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Family Law - recent case commentary

Content updates

Family Law — Incapacity, Procedure and Property all went to print and are showing online in the month of November with the usual collection of interesting cases commented on by Family Law authors. Here is a little example from each product for you, to whet the appetite.

Family Law — Incapacity: Mental Health (Compulsory Assessment and Treatment) Act 1992

Gordon v Attorney-General [2023] NZHC 2332 is an interesting case concerning the Mental Health (Compulsory Assessment and Treatment) Act 1992 with applicants unsuccessful in seeking declarations that a human rights-consistent interpretation and application must be applied to the definition of “mental disorder”; the meaning of “consent”; a child’s consent to treatment; a valid advance directive; and community treatment orders.

Author and general-editor of the Incapacity product, Iris Reuvecamp, writes:

"Her Honour found that, with respect to the first and second causes of action, the purpose of the MHCAT Act is sufficiently important, in and of itself, to justify the curtailment of the right to refuse medical treatment; that the limiting measure is rationally connected with the MHCAT Act’s purpose; and that the limiting measure impairs the right to refuse to undergo any medical treatment no more than is reasonably necessary for sufficient achievement of its purpose (at [176]–[181]). Further, the right to freedom from discrimination and the right not to be arbitrarily detailed, were not engaged (at [170]). Her Honour found that on the current definition of “mental disorder” under the MHCAT Act and the Court of Appeal’s decision in Waitemata Health v Attorney-General (2001) 21 FRNZ 216, [2001] NZFLR 1122 (CA), it was (at [103]):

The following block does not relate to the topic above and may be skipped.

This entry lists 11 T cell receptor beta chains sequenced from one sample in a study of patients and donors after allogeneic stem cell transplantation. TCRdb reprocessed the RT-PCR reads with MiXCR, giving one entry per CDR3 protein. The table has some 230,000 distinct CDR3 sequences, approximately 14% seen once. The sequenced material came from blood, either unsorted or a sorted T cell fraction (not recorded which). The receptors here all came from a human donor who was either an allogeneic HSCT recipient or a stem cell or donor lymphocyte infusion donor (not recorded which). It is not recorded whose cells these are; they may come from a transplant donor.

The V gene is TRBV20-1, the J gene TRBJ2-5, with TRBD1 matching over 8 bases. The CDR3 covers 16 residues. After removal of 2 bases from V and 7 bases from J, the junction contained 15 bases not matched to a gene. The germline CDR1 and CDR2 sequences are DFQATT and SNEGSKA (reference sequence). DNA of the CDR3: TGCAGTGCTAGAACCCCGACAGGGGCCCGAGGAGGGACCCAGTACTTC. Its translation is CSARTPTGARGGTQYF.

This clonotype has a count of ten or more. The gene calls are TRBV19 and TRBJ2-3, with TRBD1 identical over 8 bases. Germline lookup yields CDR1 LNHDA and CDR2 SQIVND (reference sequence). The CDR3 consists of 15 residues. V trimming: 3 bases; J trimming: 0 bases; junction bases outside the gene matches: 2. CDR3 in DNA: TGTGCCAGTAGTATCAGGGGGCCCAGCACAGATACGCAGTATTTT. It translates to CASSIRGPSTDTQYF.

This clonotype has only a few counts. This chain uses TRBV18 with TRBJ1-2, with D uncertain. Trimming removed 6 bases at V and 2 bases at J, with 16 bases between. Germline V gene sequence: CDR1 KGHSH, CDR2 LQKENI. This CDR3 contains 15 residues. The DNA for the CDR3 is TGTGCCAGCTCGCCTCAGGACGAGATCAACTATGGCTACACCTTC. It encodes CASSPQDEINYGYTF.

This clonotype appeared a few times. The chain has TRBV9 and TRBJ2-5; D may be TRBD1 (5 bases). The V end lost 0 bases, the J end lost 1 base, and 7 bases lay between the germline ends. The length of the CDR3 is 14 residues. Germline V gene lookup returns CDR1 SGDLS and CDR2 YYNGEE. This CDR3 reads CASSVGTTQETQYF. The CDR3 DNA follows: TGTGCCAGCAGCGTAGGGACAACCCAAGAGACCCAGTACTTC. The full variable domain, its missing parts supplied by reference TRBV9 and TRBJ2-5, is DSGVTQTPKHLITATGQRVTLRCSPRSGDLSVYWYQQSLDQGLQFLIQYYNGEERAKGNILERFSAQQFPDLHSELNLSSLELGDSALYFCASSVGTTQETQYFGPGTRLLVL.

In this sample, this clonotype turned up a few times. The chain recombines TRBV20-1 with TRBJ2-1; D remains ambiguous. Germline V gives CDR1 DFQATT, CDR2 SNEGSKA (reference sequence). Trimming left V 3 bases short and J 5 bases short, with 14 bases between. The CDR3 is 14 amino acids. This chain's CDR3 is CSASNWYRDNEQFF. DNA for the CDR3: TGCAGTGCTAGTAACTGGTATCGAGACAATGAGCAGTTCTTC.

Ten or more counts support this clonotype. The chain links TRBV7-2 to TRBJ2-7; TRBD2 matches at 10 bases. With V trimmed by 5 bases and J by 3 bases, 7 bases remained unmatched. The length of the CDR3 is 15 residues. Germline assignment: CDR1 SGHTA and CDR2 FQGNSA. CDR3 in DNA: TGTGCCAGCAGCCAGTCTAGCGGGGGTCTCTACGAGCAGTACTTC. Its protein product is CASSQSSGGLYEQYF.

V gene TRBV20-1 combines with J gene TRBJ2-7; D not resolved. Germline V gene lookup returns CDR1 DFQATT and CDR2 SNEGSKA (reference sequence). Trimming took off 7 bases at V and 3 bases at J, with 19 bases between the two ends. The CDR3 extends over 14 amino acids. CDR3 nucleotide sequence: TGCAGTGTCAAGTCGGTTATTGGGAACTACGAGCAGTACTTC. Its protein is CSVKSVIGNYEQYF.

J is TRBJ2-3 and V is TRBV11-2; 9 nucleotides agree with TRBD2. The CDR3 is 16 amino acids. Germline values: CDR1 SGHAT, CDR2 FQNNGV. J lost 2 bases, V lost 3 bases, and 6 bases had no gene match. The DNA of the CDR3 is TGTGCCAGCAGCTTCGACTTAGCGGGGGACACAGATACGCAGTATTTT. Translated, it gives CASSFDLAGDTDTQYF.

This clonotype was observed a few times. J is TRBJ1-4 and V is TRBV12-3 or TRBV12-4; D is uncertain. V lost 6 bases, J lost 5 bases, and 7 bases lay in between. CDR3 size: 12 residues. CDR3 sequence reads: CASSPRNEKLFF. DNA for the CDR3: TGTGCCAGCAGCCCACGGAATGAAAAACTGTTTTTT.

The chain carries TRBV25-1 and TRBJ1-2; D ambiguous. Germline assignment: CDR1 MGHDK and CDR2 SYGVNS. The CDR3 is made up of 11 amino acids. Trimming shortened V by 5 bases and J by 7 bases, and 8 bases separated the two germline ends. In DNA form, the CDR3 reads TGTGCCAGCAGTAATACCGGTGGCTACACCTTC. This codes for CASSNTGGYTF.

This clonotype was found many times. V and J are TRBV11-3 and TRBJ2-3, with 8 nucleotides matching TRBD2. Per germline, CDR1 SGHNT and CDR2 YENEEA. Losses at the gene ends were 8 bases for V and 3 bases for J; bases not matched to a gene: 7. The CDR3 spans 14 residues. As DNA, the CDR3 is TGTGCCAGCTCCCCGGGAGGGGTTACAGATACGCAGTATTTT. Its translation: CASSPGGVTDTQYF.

'… not open or appropriate for this Court to redefine the definition of ‘mental disorder’ nor overlook how the risks of serious danger or harm to those with disordered thinking or perceptions arising out of an abnormal state of mind are to be balanced in a rights consistent way.'

Her Honour found that the Court would be acting outside its role in adopting the more human rights-consistent interpretation of the MHCAT Act, as sought by the applicants, and that the interpretation proposed was not available to the Court."

The decision is currently subject to an appeal to the Court of Appeal and is likely to be heard in 2024.

Family Law — Family Procedure: Evidence

Frustration is being expressed by the Court of Appeal over excessively long affidavits. We had Roberts v Cresswell [2023] NZCA 36 earlier this year, where author Dr Debra Wilson noted:

“In Roberts v Cresswell [2023] NZCA 36, the Court of Appeal sent a message to the lawyers for both sides, following affidavits that contained “significant portions of … inadmissible opinion evidence and comments in the nature of submissions” (at [111]). The Court stated:

'Solicitors should be astute to ensure that only admissible material is included in affidavits, especially where those affidavits are filed on appeal with the leave of this Court: only material that is genuinely relevant, admissible and squarely within the scope of the leave granted (or sought) should be included.'”

Now we have An v Feng [2023] NZFC 7210:

“A similar comment was made in An v Feng [2023] NZFC 7210 at [31], where Judge Muir noted:

'There has been a regrettable tendency by parties litigating in the Family Court to file bundles of documents or affidavits which contain many pages or exhibits which are not referred to anywhere in the evidence and which do not feature in cross examination or even in counsel’s submissions when the matter proceeds to a defended hearing. It is not a practice that is to be encouraged. It is a practice that breaches Rule 3 of the Family Court Rules and s 8 of the Evidence Act. There is a real risk that the inclusion of very lengthy documents which are not directly relevant will unfairly prejudice the proceeding and needlessly prolong it.'